Transporting broilers spreads bacteria to humans
There is evidence of human exposure to antibiotic-resistant bacteria from intensively raised poultry - driving behind trucks transporting broiler chickens from farm to slaughterhouse.
Broiler chickens are typically transported in open crates on the back of flatbed trucks with no effective barrier to prevent release of pathogens into the environment. Now, researchers at the Johns Hopkins Bloomberg School of Public Health have found increased levels of pathogenic bacteria, both susceptible and drug-resistant, on surfaces and in the air inside cars travelling behind trucks that carry broiler chickens.
Ana M. Rule, PhD, a research associate in the Bloomberg School’s Department of Environmental Health Sciences, along with Prof Ellen K. Silbergeld, PhD, and Sean L. Evans collected air and surface samples from cars driving 2-3 car lengths behind the poultry trucks for a distance of 17 miles. The cars were driven with both air conditioners and fans turned off and with the windows fully opened. Air samples collected inside the cars showed increased concentrations of bacteria (incl. antibiotic-resistant strains) that could be inhaled. The same bacteria were also found deposited on a soda can inside the car and on the outside door handle.
“We were expecting to find some antibiotic-resistant organisms since it’s pretty clear that the transportation conditions for these chickens are not closed or contained,” Rule said. “Our study shows that there is a real exposure potential, especially during the summer months, when people are driving with the windows down.”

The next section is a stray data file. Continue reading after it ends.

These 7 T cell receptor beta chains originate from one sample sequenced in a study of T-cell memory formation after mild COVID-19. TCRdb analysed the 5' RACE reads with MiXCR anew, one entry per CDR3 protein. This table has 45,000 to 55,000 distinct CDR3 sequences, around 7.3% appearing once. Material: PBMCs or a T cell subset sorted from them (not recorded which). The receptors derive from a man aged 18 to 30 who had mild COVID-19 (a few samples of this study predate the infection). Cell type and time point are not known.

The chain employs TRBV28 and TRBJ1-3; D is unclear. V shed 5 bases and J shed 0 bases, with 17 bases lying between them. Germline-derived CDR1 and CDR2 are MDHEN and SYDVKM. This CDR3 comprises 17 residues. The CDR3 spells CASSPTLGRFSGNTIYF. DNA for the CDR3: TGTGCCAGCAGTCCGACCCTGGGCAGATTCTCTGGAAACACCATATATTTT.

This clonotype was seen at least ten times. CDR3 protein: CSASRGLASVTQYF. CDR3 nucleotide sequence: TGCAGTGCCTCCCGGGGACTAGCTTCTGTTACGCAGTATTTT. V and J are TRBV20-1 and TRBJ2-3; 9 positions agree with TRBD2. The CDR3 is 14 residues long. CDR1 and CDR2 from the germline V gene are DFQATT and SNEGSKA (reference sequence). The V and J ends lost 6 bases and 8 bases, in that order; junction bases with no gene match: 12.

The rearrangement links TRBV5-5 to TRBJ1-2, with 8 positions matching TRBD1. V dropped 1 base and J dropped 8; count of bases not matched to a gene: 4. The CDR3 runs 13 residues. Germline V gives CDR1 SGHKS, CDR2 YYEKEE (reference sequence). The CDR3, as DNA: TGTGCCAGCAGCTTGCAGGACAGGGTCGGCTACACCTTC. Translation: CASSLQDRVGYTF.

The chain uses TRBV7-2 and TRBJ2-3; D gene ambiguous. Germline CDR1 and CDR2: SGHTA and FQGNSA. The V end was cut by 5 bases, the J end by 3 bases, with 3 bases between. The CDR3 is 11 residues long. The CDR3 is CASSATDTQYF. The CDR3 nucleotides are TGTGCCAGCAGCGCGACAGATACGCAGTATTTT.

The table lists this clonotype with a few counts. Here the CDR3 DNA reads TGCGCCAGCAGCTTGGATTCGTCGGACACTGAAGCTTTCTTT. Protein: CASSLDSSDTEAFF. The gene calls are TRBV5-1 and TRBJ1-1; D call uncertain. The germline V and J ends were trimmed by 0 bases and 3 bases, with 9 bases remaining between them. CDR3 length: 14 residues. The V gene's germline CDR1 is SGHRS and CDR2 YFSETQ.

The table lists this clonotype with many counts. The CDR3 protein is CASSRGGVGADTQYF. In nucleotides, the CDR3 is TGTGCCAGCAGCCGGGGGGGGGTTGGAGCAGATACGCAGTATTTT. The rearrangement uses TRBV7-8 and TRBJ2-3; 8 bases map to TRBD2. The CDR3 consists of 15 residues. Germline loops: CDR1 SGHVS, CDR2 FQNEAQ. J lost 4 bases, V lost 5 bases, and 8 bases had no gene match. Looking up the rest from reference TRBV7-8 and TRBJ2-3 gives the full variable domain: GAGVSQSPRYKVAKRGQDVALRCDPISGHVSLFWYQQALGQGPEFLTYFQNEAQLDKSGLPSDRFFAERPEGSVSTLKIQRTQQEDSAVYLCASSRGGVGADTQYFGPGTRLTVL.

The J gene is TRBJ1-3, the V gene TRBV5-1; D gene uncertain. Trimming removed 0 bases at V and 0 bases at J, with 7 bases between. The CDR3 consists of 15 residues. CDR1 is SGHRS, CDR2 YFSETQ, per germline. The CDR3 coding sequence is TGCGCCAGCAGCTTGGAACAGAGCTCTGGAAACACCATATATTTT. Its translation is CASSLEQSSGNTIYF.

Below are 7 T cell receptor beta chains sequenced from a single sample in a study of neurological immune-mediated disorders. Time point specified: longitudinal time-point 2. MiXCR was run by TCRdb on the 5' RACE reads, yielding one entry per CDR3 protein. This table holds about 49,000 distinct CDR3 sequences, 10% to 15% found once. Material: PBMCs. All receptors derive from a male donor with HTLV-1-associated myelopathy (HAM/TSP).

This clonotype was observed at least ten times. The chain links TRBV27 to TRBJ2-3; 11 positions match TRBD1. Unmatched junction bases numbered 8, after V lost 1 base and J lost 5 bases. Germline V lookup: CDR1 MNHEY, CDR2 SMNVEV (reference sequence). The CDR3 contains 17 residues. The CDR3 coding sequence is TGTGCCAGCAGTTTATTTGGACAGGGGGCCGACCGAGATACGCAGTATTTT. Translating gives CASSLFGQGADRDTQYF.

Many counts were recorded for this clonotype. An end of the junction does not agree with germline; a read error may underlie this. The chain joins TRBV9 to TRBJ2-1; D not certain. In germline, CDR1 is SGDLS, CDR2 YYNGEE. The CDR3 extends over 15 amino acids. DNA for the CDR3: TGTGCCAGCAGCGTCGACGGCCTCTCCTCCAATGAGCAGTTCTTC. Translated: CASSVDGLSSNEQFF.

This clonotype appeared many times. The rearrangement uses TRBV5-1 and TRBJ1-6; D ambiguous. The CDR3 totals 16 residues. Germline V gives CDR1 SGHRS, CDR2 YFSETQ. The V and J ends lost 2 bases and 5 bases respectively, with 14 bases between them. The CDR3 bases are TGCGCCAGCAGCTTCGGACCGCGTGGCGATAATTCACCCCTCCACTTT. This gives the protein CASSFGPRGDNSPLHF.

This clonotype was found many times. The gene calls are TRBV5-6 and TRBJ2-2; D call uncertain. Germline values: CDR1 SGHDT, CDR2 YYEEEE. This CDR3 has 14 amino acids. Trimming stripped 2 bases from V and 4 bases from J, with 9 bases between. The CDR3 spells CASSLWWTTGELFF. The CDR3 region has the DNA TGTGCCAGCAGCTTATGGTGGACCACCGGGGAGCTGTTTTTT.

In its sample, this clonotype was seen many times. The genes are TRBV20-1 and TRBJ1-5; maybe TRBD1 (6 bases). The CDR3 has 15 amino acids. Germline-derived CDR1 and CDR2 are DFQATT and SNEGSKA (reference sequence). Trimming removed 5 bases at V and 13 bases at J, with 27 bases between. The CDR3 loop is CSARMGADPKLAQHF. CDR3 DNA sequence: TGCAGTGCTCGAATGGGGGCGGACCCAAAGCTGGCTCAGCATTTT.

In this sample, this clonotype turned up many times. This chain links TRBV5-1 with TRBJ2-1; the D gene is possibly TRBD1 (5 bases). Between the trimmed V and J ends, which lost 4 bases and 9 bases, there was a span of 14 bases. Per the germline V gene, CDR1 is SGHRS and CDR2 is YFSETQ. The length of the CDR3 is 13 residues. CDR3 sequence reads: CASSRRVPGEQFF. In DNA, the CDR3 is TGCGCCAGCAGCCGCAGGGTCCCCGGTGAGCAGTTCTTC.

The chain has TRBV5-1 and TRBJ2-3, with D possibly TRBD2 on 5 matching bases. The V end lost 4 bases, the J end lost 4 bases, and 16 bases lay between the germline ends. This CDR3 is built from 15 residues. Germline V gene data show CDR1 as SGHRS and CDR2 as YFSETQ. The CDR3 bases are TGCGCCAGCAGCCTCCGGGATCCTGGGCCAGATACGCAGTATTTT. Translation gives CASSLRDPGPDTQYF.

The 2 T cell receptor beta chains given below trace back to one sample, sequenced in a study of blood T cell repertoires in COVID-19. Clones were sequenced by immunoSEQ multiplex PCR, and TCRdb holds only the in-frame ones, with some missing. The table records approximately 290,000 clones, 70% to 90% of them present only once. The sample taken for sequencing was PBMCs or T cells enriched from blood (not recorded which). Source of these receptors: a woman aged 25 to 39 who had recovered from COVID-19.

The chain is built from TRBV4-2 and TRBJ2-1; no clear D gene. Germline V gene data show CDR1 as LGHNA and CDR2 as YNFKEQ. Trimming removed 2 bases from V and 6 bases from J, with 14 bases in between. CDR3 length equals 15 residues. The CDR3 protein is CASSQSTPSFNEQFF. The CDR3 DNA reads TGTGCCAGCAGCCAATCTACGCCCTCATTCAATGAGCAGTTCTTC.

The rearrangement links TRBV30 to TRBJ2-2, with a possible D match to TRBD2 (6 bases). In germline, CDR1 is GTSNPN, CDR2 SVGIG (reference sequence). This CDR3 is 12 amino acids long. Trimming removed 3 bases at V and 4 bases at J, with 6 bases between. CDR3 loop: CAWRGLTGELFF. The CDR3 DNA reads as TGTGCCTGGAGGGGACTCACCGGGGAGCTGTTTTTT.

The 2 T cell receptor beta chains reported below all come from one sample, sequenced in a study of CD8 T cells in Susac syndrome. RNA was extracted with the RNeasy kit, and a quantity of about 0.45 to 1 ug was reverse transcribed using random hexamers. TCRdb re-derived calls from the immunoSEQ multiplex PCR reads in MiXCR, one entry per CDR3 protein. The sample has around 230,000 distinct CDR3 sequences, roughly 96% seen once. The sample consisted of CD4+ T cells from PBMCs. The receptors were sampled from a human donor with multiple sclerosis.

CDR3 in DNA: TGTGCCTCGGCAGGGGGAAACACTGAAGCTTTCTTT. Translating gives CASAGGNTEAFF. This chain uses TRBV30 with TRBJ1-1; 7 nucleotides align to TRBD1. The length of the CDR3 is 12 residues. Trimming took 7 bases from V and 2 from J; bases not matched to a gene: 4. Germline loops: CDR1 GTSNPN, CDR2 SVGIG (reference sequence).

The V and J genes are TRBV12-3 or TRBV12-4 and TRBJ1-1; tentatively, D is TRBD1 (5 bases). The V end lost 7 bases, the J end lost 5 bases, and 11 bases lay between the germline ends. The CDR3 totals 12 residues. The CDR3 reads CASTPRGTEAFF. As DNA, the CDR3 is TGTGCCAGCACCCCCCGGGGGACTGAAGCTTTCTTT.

The strains of bacteria collected were found to be resistant to 3 antimicrobial drugs widely used to treat bacterial infections in people. These drugs are approved by the US Food and Drug Administration for use as feed additives for broiler poultry. The study findings were also consistent with other studies on antibiotic resistance in poultry flocks and poultry products, said the researchers.
According to the authors, the findings support the need for further exposure characterisation, and attention to improving methods of biosecurity in poultry production.
* The study is the first to look at exposure to antibiotic-resistant bacteria from the transportation of poultry, and the findings are published in the first issue of the Journal of Infection and Public Health.
Johns Hopkins Bloomberg School of Public Health
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